SimLab: Healthcare Interpreters Go Off Script
Updated: Feb 13
In my experience, we train healthcare interpreters with scripted dialogues. I've used some great dialogues, and written a lot of them. They're important in many training contexts, but they're limited. Not everyone can read their part in a natural way, and if the interpreter needs to ask the "doctor" for clarification or to explain a term in a different way, the interpreter playing the part of the doctor will struggle and it falls apart.They also don't always provide for natural problem solving. If someone has to go off script for any reason, it can easily go off the rails.
Interpreters don't work with scripts in real life (if only!), and with that in mind my training partner Laura Holcomb developed unscripted sessions for the Virtual Healthcare Interpreting Practicum (VHIP) at Glendon College. These sessions, in which healthcare providers play the role of themselves and interpreters prepare a patient persona to play, allow for spontaneous dilemmas to arise that the interpreter must resolve. With the help of our friends in Mexico, we took this model and offered it as a 3-day onsite interpreting intensive at the Lenguas 2020 event in Cuernavaca. We call it SimLab.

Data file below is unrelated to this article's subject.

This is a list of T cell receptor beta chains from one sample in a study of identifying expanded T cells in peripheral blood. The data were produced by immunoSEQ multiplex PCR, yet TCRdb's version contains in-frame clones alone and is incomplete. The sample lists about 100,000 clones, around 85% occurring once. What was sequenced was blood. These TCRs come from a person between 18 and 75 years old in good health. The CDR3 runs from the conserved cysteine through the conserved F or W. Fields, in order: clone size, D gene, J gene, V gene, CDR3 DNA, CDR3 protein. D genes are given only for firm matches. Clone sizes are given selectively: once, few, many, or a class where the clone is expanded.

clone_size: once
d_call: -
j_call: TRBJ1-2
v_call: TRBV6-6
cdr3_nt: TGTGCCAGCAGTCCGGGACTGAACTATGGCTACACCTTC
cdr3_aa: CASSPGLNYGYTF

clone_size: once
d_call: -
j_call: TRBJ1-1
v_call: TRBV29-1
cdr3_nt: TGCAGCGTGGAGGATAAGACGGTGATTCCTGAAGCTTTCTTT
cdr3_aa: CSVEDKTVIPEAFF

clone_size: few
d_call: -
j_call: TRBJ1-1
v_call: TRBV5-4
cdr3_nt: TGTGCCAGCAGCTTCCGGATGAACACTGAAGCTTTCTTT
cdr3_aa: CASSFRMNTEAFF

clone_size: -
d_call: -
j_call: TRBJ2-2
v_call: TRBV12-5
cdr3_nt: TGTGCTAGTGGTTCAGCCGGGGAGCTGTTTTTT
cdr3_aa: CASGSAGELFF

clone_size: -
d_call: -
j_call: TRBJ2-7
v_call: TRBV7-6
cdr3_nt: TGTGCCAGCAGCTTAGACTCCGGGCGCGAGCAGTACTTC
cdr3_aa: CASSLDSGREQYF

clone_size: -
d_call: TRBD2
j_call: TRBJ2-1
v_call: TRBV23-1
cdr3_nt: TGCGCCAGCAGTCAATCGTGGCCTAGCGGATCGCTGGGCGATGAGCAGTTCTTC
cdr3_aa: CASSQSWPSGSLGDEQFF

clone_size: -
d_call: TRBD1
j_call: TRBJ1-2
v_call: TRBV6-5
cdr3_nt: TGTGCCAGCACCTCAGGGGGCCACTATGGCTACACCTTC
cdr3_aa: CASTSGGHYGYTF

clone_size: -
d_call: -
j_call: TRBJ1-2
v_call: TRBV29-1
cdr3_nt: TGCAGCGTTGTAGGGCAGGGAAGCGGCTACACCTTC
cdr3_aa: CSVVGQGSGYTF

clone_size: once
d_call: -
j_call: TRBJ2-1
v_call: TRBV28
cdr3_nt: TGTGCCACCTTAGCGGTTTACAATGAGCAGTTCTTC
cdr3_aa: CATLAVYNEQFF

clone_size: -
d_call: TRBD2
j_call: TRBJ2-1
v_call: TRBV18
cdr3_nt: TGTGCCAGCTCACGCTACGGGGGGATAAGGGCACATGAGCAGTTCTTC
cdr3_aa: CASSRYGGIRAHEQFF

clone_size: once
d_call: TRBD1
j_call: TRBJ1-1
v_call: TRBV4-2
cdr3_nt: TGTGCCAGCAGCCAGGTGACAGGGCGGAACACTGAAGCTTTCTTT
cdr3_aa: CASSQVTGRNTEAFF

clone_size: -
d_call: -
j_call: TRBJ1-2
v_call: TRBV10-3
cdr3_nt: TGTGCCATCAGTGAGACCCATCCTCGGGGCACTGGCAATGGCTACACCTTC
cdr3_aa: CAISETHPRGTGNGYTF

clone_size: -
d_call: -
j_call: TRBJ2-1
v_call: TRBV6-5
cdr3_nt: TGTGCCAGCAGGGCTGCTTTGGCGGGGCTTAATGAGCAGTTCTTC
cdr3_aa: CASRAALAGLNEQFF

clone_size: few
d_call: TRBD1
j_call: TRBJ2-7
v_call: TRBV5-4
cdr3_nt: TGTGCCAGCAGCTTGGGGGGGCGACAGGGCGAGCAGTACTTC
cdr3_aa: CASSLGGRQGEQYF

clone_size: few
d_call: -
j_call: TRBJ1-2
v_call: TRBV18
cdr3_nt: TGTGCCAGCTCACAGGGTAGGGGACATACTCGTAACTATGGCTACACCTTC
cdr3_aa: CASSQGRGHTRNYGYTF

SimLab is named for the simulation labs used by medical professionals in training. We wanted to create a similar model, where interpreters could experiment with problem solving and see how other interpreters solve problems, in a safe setting. As a bonus, the interpreters got feedback about their work from the providers' point of view.
So, how exactly did this all work?
The physicians provided brief medical cases to us that the students used to build their patient persona (more on that in a second). They also showed up ready to simulate a patient encounter--They all brought their white coats, stethoscopes, and charts. The physicians were also instructed to add two elements of difficulty for the interpreters. We divided those elements into categories that included linguistic, emotional and managing the flow.
The patients were played by interpreters who used the information provided by the doctors. We used a worksheet to guide them so they could research adequate information to respond to the physician in a logical way, according to their assigned medical condition. The patients were also instructed to plan two elements of difficulty for the interpreters, using the same categories above.
Some patients expressed anger at the doctor or the interpreter, addressed the interpreter directly, or responded to the doctor before the interpretation was finished (all classics!). Some used really colloquial language that can be tough to interpret, or that the interpreter may not understand. Many of the interpreters playing the part of the patient certainly had a flair for drama!
The interpreters received the medical condition they would work with in advance so they could prepare for the session. We wanted the exercises to be challenging, but also wanted to focus on protocol and problem solving for interpreters that went beyond terminology. And even with the medical condition, there was no way they could know in advance everything that would be said or done during their simulation.